The crotch carry methods (Smart holster, thunderwear) have some following but tend to work best with pants made of heavier fabrics like Khaki's or bluejeans and less well with the "superfine wool" used in modern business suits. Although vintage suit fabric or heavier fabric used by some made to measure or bespoke tailors would likely conceal this just fine.

    Similarly pocket carry tends to work better with heavier weight fabrics. I am sure a competant tailor should be able to reinforce the pockets of your suits with some heavy canvas to improve concealment. Another consideration with pocket carry is that many dress pants have pockets that are parallel with the trouser seams rather than at an angle like blue jeans or khakis some pocket holsters that are designed for casual pants may not work as well in dress trousers.

    A word about ankle carry, as a primary carry method it has many disadvantages including size limitations and severe access issues. Unless you are exceptionally flexible rapid access to your firearm is extremely difficult you must yank up your pantleg (not very discrete) bend over, reach across your body obtain a fireing grip and draw. It can be done, but takes practice to learn. Ankle carry is a great method for carrying a backup gun although having the weight of a firearm on just one leg can take some getting used to. And do not forget that like a bad pair of socks an ankle holster can slide down around your ankle proper like a deadly tennis bracelet gone bad.

    Ultimately like everyone who carries regularly you will end up with a drawer full of holsters as you try various methods of carry until you find the way that works best for you. A final word about holster quality. Once you find a carry method that works for you, make an effort to find a holster maker that offers a holster that is for your specific gun that uses your method of carry. It can seem rediculous to buy a holster that costs half as much as your gun but the added comfort and security of a custom holster is well worth the price.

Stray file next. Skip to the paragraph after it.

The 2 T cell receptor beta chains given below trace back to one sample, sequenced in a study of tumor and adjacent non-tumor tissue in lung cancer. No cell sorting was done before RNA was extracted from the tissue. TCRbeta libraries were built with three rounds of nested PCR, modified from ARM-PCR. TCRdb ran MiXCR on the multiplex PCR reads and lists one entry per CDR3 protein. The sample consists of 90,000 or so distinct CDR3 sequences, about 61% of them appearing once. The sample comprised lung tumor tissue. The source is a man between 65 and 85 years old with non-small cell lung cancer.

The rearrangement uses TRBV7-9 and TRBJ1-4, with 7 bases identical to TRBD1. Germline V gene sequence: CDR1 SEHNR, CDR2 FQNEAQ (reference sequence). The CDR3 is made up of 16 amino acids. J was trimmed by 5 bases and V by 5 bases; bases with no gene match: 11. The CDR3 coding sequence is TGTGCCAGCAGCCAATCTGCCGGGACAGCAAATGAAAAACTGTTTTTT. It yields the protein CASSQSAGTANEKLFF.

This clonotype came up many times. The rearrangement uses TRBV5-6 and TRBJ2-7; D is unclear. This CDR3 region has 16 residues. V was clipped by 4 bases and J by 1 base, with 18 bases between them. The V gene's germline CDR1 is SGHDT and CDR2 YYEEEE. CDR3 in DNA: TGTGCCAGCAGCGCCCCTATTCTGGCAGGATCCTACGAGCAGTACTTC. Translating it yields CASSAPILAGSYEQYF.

6. Thanks Doc and everyone else for the thoughts. Ya'll have been very helpful. I think at this point I'm going to go with a pocket .380 or 9mm and start saving up for a moderately size gun to carry when i'm in plain clothes. I really like the Kel-Tec PF-9 and the Taurus TCP. I have heard really good things about the Diamondback .380 but I have not had a chance to feel one out. Really wish S&W sold the bodyguard with that laser ... knock of $750-100 and sell a million of them. Has anyone carried the kel-tec PF-9? how is the size/weight over a full day?

  7. #26

    Thumbs up Proper Holster

    Quote Originally Posted by Doc Mustang View Post
    It can seem rediculous to buy a holster that costs half as much as your gun but the added comfort and security of a custom holster is well worth the price.
    Actually it doesn't seem rediculous at all. Spending $500 for a Glock and not having a proper holster for it, so that the Glock ends up spending more time at home in the gunsafe sounds more rediculous.

    The rest of your post contained a lot of good info BTW.

  8. #27

    Talking Proper use of Y'all

    Quote Originally Posted by rdrice28 View Post
    Ya'll have been very helpful.
    It's spelled Y'all, the plural form is All Y'all, and the posesive form is Y'alls. The plural posesive form would be All Y'alls.

  9. Note to self: What posing questions or comments on a gun forum, make sure to clear up all grammatical errors and or typos. Hope the rest of y'all can forgive me.

  10. Quote Originally Posted by G50AE View Post
    Actually it doesn't seem rediculous at all. Spending $500 for a Glock and not having a proper holster for it, so that the Glock ends up spending more time at home in the gunsafe sounds more rediculous.

    The rest of your post contained a lot of good info BTW.
    I should perhaps have rephrased that.

    To someone new to firearms and concealed carry, it can seem rediculous. For many $250 for a holster seems a bit steep when a "might be good enough" holster can be had for $29.95

    That being said, most who try my Milt Sparks Versa Max II after trying an over the counter IWB holster are often shocked at the difference in security and comfort. I am able to carry my XD-40 Sub compact all day without much trouble.

  11. #30
    Quote Originally Posted by rdrice28 View Post
    Hope the rest of y'all can forgive me.
    It's ok, being a native Southerner I can tell you that we take proper y'all usuage very seriously.